"dependencies": {
        "jquery": ">=1.10.2",
        "underscore": "~1.5.2"
    },
    "devDependencies": {
        "jquery-mockjax": "~1.5.2"
    }
}

So you'll notice that I'm not telling it what to include in the distribution (although, an option like that would be NICE...hint hint), but I'm effectively telling it to ignore everything except my dist folder. Also notice that my package depends on both jQuery and underscore.js...Bower will pull those in for consumers when they install this package as well. THAT is exactly the kind of thing that makes Bower nice...you don't have to download my package and jQuery and underscore.js from their respective web sites as well.

So thats it. Setup a bower.json file in your project, and check it all in to your git repository. Once you've done that, then you just need to register it...

Registering your package with Bower

The bulk of the work was in that last section. Getting your package registered is actually pretty simple. However, One important thing to remember before registering your package...as I mentioned earlier, git tags are your packages versions...so before you initially register your package, its a good idea to remember to tag your package repository with a version number. Also, after you've tagged it, don't forget to push that tag to your repository remote with the --tags switch...its easy to forget to do that part.

With that out of the way, you're almost there...now for the easy part. Just execute the following Bower command at a terminal prompt:

NOTE: This may go without saying, but just in case, all of this assumes that you have the Bower NPM package installed...

bower register YourAwesomePackageName git://github.com/yourGitHubUsername/YourAwesomePackageName.git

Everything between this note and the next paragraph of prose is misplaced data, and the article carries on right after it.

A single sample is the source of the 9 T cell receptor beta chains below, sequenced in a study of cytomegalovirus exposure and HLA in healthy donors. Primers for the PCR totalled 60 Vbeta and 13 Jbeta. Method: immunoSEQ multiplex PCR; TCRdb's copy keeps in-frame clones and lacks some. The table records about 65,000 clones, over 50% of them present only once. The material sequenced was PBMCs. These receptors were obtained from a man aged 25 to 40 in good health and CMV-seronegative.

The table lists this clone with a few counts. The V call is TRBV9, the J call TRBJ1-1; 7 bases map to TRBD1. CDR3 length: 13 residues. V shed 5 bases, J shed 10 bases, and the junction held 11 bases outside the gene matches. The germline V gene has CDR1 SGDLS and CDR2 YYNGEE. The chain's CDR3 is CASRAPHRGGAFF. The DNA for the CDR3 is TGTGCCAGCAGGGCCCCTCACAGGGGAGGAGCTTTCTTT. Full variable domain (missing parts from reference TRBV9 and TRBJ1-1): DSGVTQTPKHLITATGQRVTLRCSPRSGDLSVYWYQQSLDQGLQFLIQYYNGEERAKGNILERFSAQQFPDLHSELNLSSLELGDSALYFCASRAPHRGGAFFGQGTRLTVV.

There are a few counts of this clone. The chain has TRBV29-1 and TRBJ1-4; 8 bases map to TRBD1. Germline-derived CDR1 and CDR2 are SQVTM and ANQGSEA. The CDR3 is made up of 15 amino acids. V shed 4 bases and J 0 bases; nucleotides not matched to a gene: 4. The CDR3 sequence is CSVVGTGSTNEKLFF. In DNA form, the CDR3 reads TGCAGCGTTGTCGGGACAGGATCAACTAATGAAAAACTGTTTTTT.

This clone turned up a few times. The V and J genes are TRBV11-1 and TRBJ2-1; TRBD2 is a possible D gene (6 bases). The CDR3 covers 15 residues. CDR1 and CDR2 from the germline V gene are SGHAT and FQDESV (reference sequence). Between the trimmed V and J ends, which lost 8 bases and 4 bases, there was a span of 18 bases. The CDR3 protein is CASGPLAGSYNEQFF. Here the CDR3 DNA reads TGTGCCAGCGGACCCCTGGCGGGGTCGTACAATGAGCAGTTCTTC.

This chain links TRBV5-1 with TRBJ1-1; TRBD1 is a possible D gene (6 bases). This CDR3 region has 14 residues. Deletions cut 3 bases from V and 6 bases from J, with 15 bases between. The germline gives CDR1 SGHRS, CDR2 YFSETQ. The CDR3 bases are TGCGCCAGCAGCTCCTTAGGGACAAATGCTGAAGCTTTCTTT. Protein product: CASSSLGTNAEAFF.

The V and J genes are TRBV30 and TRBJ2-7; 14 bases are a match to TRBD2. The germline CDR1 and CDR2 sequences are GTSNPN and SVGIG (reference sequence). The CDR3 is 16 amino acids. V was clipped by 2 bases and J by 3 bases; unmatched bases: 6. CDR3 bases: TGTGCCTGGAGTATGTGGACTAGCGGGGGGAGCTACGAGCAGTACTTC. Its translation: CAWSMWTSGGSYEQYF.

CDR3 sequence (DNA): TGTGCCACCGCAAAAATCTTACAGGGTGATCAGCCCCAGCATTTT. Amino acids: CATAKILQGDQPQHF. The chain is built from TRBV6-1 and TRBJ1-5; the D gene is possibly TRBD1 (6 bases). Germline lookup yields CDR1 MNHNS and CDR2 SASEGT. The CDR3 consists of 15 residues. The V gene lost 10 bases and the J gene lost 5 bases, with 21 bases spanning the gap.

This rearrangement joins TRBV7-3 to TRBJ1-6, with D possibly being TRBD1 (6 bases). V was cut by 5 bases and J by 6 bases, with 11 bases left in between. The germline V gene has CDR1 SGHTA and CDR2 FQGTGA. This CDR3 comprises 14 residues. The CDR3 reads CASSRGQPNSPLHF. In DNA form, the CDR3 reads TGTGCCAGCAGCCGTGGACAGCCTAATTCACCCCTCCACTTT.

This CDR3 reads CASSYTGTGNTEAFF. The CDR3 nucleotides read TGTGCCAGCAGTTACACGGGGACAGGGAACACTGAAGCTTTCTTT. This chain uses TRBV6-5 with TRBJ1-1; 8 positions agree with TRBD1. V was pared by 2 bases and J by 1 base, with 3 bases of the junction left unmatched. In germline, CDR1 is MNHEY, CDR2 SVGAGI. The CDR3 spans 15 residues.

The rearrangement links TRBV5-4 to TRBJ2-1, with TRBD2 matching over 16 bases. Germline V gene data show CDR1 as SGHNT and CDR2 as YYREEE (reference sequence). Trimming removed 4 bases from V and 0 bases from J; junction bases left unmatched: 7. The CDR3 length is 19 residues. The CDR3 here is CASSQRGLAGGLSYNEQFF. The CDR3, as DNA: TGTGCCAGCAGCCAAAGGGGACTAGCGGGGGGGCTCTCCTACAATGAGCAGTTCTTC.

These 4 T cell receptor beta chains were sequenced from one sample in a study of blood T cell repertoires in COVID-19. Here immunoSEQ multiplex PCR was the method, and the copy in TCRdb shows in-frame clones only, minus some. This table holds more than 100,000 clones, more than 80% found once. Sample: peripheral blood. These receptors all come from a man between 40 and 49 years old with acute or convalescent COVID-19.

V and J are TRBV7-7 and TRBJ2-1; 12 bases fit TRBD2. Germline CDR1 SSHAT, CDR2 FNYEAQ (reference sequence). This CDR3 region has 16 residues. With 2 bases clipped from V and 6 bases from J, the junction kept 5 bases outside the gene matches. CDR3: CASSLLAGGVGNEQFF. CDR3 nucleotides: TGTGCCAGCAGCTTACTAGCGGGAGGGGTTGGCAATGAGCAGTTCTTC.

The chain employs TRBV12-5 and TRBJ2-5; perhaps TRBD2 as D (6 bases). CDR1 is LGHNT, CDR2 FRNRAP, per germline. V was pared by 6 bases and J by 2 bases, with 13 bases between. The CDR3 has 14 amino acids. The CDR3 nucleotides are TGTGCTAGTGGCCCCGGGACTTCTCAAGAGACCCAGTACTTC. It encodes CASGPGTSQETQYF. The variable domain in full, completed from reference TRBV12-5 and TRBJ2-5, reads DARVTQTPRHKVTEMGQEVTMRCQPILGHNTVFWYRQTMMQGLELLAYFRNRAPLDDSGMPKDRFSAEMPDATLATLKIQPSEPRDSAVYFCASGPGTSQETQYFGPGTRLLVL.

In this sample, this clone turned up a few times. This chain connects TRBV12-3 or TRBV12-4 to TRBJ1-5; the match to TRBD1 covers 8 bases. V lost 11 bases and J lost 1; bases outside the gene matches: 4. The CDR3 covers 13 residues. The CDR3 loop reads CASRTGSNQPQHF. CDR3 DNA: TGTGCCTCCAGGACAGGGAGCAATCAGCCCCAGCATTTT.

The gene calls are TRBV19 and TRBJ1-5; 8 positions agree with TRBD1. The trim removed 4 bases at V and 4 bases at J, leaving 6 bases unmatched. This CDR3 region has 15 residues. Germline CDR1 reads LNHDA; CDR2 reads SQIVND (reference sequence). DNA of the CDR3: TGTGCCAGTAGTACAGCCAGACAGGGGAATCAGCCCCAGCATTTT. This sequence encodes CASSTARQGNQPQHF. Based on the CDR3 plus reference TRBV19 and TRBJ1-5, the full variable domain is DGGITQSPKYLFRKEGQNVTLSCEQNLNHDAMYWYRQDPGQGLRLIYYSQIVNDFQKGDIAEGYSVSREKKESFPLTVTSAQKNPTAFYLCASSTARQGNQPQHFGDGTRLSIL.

As I mentioned previously, I'm using a GitHub endpoint for reference here, but you could use any git endpoint to register your package with.

What...expecting something more? Nope. That's all there is to it. Now your package is registered with Bower. Now if you go back to that same terminal prompt and run:

bower info YourAwesomePackageName  

You should see something like this:

bower cached        git://github.com/yourGitHubUsername/YourAwesomePackageName.git#0.0.1  
bower validate      0.0.1 against git://github.com/yourGitHubUsername/YourAwesomePackageName.git#*  
bower new           version for git://github.com/yourGitHubUsername/YourAwesomePackageName.git#*  
bower resolve       git://github.com/yourGitHubUsername/YourAwesomePackageName.git#*  
bower download      https://github.com/yourGitHubUsername/YourAwesomePackageName/archive/v0.0.1.tar.gz  
bower extract       YourAwesomePackageName#* archive.tar.gz  
bower resolved      git://github.com/yourGitHubUsername/YourAwesomePackageName.git#0.0.1

{
  name: 'YourAwesomePackageName',
  version: '0.0.1',
  main: 'dist/your-awesome-js-module.js',
  ignore: [
    'source',
    'spec',
    '.bowerrc',
    '.gitignore',
    '.jshintignore',
    '.jshintrc',
    'bower.json',
    'gruntfile.js',
    'package.json',
    'README.md'
  ],
  dependencies: {
    jquery: '>=1.10.2',
    underscore: '~1.5.2'
  },
  devDependencies: {
    'jquery-mockjax': '~1.5.2'
  },
  homepage: 'https://github.com/yourGitHubUsername/YourAwesomePackageName'
}

Available versions:  
  - 0.0.1

You can request info for a specific version with 'bower info YourAwesomePackageName#<version>'  

If you do, then you're golden. Now your package is available for the world to use and enjoy. Nice!

Updating and maintenance

Because we all know that nobody ever writes the perfect, defect-free module/package straight out-of-the-gate, there will undoubtedly come some point at which you will make some updates to your package and will need to update the Bower registry with those updates, right?